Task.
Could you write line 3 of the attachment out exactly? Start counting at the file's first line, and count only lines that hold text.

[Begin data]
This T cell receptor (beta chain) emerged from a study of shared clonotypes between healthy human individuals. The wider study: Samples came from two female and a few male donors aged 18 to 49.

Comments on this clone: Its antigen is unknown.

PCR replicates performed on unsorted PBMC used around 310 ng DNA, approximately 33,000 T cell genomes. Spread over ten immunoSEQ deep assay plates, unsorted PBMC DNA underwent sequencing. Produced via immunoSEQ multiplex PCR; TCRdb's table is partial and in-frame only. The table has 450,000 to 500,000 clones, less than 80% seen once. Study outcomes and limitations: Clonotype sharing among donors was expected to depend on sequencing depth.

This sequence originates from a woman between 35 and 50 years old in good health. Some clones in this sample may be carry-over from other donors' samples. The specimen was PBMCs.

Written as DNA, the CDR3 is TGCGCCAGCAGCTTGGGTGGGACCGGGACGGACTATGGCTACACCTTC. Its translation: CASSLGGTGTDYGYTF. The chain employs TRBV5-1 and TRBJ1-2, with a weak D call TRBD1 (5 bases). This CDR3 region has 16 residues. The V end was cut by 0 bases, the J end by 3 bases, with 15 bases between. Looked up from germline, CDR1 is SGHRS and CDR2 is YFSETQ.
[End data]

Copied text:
PCR replicates performed on unsorted PBMC used around 310 ng DNA, approximately 33,000 T cell genomes. Spread over ten immunoSEQ deep assay plates, unsorted PBMC DNA underwent sequencing. Produced via immunoSEQ multiplex PCR; TCRdb's table is partial and in-frame only. The table has 450,000 to 500,000 clones, less than 80% seen once. Study outcomes and limitations: Clonotype sharing among donors was expected to depend on sequencing depth.